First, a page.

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Holistic Grading Criteria

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These evaluative criteria were developed by Dr. David Barndollar for a sophomore-level English course. The same five concerns are addressed at each grade level:

  • quality of ideas
  • development and organization
  • language and word choice
  • mechanics, and style

A Grade

Demonstrates unusual competence:

  • an ability to avoid the obvious and thus gain insights that are individual and often illuminating
  • a capacity to develop ideas flexibly and fluently, yet with control and purpose
  • a special concern for the bon mot, even if it entails coining a word that the language does not provide
  • an ability to use punctuation rhetorically, using it for effect as well as for clarity
  • a willingness to be inventive with words and structures in order to produce a clearly identifiable style, even though at times the efforts may be too deliberate or may fall short of the writer’s intentions

B Grade

Demonstrates competence:

  • an ability to absorb ideas and experience and to interpret them meaningfully in a context of the writer’s own conception
  • a capacity to develop an idea with a clear sense of order
  • a capacity to draw upon words adequate to express the writer’s own thoughts and feelings
  • an ability to use mechanics as an integral part of the meaning and effect of the prose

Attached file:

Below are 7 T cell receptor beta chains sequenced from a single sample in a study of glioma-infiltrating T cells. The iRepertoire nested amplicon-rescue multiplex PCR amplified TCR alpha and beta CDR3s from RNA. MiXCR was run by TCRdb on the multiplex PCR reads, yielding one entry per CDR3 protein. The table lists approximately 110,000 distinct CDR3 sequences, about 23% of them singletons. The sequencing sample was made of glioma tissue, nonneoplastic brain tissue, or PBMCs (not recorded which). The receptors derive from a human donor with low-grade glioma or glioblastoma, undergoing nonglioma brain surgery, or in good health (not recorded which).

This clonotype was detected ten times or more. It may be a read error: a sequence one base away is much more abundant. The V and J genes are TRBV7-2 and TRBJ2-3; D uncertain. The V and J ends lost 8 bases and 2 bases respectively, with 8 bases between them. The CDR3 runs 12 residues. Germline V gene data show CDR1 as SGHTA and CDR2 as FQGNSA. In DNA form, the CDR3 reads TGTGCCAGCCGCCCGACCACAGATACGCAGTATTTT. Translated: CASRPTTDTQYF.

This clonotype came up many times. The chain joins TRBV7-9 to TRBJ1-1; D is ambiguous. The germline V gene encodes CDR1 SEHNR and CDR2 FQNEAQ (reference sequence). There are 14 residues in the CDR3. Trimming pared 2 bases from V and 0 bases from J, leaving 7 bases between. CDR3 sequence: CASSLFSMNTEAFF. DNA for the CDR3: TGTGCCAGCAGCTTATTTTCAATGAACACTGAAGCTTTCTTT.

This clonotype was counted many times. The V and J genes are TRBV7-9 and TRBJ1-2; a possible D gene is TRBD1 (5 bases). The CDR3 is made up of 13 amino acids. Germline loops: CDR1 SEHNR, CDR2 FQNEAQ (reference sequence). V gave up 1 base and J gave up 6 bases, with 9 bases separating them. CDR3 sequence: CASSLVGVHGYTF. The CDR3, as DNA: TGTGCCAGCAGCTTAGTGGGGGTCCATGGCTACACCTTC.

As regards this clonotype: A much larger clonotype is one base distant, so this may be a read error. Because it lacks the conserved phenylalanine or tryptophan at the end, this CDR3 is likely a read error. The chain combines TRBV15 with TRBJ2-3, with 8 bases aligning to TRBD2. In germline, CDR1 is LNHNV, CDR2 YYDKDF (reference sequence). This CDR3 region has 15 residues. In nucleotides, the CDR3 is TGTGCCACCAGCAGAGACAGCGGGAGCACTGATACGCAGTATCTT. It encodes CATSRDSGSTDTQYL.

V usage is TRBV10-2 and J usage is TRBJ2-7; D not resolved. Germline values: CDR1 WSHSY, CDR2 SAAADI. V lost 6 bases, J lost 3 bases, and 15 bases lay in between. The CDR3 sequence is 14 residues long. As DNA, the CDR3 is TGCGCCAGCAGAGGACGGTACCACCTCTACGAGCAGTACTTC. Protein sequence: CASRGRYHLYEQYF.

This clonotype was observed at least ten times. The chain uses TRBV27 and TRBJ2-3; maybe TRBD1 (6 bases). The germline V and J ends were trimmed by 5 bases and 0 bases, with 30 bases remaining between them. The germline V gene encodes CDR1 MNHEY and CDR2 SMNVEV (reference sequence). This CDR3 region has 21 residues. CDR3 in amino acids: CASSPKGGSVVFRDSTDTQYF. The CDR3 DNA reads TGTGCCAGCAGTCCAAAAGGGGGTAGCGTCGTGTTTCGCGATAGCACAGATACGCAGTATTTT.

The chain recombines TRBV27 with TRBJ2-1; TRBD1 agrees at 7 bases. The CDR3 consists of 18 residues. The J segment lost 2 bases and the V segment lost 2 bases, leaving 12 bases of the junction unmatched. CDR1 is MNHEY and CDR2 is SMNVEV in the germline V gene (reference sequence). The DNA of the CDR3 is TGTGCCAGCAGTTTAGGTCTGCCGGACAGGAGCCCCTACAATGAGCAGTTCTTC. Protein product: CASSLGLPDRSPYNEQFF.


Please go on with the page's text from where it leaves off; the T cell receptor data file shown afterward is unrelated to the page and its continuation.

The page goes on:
• a capacity to consider alternate ways of expression as a means of making stylistic choices possible

C Grade

Suggests competence:

  • a tendency to depend on the self-evident and the clichéd and thus for the writer to write uninformative discourse
  • a tendency either to make the organization obvious or to write aimlessly without a plan
  • a limitation in the range of words and thus a dependence on the clichés and colloquialisms most available
  • an ability to use mechanics correctly or incorrectly in proportion to the plainness or complexity of the style
  • a general unawareness of choices that affect style and thus an inability to control the effects a writer may seek

D Grade

Suggests incompetence
(F: Demonstrates incompetence)

  • a tendency to exploit the obvious either because of a lack of understanding, inability to read, failure to grapple with a topic, or in many instances a lack of interest; substance of essays ranges from superficial to barren
  • a tendency to wander aimlessly because of a lack of overall conception or in some instances to have a semblance of form without the development that makes the parts a whole
  • a tendency to play safe with words, using ones the writer ordinarily speaks or the ones the writer can spell, placing obvious limits on variation of expression
  • a frequent inability to make careful distinctions between periods, commas, and semicolons, although some writers in these categories can write correct sentences if they keep structures simple
  • either a tendency to write highly convoluted sentences that are close to the rapid associations of our thoughts before we straighten them out or a tendency to play safe by avoiding the sentence elements that invite error (introductory modifiers, embedding, coordination, and various other sentence-combining techniques)